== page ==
“I thought he would die of grief,” said Clemmie, his wife, at the time. Yet it was Jennie, then in her sixties and newly divorced, who shored him up; Jennie who fumed on his behalf at the “slow and supine government;” Jennie who motored down to Hoe Farm, in Surrey, where he was living, and bolstered his courage to carry on the fight. Back in London it was Jennie who invited influential war correspondents to dinner so Churchill could harangue them about the expedition and what might have been. Jennie’s unwavering support in the face of her son’s looming black dog depression was crucial.
Jennie and her sisters suffered, like so many women during the Great War, proudly, bravely and stoically. Within the first few days, Jennie’s nephew, 28 year-old Norman Leslie, was killed by a sniper’s bullet. A few months later her nephew-in-law Wilfred, who had volunteered, was killed leaving two children. Yet somehow the wives, mothers and sisters carried on, grimly accepting these deaths. They ran canteens, drove ambulances, knitted mufflers for their menfolk in the trenches and they nursed.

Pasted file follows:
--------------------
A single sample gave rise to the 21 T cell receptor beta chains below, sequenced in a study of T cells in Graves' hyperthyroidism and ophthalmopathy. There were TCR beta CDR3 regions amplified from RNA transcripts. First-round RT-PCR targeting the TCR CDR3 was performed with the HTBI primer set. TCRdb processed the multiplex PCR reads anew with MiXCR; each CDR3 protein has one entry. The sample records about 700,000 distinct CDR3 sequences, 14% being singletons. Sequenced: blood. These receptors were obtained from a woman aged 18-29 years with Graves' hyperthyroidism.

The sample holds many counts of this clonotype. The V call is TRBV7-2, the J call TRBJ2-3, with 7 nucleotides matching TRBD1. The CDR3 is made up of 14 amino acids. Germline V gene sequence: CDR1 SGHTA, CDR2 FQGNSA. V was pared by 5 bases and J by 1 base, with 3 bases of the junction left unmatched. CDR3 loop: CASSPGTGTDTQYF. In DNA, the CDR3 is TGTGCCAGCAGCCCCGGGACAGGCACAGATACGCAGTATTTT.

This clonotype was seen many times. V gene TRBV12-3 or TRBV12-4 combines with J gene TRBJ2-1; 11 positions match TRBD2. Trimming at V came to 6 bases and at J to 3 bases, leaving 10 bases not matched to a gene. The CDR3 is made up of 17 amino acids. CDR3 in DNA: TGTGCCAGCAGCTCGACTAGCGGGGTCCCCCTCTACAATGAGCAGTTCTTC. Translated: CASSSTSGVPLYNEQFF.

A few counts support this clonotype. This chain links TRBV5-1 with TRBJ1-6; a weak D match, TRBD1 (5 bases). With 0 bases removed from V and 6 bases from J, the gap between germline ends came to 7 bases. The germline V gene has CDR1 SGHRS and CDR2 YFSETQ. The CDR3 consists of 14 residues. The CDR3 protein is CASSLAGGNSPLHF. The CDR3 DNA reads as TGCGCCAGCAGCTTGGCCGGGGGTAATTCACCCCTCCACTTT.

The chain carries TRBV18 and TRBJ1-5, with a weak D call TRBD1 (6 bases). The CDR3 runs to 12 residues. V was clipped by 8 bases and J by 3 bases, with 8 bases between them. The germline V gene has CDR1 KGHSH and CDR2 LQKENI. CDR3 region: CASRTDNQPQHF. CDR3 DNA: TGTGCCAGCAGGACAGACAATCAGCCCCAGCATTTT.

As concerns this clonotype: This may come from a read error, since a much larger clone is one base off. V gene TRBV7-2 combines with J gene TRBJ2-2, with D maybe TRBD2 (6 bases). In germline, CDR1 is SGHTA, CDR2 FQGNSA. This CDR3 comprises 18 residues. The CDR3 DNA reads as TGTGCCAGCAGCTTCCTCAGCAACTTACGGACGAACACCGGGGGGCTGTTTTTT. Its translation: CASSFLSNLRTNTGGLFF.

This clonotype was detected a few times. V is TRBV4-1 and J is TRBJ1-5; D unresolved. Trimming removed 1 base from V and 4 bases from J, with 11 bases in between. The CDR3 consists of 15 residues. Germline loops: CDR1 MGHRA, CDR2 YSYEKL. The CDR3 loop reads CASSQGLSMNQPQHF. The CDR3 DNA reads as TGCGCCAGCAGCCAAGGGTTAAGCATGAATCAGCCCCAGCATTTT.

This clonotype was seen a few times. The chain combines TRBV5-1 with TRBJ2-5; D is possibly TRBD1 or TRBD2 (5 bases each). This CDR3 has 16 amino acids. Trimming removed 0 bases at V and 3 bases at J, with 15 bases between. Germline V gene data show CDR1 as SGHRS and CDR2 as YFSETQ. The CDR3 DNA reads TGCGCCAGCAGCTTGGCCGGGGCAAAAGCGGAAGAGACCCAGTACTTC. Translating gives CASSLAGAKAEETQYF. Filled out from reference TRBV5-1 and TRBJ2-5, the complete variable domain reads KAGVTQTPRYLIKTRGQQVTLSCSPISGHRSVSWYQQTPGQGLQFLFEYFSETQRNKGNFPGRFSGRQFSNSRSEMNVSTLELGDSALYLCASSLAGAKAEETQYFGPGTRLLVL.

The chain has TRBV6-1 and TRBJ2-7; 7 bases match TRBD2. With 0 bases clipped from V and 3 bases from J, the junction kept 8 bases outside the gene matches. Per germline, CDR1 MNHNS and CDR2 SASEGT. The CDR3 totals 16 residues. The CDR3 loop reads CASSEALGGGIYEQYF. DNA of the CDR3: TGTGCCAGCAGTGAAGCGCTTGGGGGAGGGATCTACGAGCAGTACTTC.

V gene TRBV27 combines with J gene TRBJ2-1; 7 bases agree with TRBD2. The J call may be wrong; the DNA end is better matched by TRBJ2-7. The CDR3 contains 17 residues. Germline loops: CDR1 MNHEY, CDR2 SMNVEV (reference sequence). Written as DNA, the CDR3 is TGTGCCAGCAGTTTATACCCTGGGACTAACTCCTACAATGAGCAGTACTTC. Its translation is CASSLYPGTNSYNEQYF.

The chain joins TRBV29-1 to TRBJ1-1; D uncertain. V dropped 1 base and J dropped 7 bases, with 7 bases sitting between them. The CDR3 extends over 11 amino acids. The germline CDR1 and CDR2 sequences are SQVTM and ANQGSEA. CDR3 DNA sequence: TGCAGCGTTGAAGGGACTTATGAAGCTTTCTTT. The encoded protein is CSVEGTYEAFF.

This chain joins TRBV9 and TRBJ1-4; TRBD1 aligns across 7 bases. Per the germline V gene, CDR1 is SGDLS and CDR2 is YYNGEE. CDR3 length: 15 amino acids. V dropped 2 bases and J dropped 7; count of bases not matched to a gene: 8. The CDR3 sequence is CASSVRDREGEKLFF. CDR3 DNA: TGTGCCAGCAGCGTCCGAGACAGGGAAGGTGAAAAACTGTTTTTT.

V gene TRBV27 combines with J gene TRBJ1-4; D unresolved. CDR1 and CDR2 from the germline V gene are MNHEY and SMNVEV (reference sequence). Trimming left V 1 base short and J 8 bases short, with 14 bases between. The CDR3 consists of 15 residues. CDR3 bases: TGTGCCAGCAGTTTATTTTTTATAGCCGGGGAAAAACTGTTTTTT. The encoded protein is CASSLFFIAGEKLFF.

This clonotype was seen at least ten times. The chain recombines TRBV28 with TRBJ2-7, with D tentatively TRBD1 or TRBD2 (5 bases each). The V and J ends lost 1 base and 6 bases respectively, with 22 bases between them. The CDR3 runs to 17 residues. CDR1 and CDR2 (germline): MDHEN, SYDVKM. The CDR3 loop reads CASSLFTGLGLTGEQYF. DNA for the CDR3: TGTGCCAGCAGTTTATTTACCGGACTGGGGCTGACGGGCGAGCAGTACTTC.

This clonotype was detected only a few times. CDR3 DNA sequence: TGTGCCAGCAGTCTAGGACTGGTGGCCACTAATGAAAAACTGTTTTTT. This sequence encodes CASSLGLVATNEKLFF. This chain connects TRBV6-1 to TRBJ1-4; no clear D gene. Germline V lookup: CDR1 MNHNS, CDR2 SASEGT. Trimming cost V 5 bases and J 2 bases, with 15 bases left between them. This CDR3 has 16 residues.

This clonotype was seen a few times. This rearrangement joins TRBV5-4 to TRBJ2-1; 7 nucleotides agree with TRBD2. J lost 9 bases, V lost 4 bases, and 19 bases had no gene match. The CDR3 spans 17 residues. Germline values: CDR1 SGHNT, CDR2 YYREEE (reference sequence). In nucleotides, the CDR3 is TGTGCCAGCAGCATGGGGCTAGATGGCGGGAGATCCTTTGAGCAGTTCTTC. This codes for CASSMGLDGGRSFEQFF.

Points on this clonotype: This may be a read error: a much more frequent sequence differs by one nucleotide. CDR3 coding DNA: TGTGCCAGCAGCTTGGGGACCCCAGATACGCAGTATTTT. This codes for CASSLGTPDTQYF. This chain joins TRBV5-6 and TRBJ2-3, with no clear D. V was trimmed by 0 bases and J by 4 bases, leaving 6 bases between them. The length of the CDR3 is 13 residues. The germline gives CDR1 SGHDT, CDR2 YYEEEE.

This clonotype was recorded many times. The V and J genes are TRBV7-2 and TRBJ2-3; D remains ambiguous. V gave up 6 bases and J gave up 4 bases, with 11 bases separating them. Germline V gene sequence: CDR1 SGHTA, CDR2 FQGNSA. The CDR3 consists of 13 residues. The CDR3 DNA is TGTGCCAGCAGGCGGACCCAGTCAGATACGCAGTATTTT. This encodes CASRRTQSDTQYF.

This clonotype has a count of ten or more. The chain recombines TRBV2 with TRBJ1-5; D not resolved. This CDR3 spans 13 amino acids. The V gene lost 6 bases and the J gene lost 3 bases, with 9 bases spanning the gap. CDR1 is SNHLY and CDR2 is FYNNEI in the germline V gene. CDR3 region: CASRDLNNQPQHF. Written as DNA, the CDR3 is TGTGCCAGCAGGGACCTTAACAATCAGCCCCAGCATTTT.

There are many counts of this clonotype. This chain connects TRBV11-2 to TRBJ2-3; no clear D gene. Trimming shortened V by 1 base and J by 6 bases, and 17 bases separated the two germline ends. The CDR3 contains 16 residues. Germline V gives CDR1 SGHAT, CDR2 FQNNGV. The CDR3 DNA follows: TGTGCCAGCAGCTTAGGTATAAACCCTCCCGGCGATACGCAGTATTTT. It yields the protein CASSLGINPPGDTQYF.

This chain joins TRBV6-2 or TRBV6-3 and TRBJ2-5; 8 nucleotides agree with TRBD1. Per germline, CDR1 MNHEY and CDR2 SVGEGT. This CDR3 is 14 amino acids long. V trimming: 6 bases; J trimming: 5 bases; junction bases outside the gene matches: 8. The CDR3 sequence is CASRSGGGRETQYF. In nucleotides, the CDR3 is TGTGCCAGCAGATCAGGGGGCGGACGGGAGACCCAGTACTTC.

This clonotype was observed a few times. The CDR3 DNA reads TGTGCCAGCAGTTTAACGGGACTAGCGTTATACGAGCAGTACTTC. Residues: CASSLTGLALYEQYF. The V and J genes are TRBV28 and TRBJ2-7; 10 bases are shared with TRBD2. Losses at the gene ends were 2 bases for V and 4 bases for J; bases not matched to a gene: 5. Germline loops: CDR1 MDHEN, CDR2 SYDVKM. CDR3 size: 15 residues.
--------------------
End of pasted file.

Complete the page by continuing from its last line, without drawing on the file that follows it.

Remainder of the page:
Jennie wanted to be of service, on her own terms, and applied to the War Office. She hoped her fluent French might make her a useful translator for generals. But such skills were not in demand. The only vacancies were for women prepared to wash dishes in the soldiers’ canteen at Victoria Station. Handing out cups of tea to men as they left for the trenches was not Jennie’s style.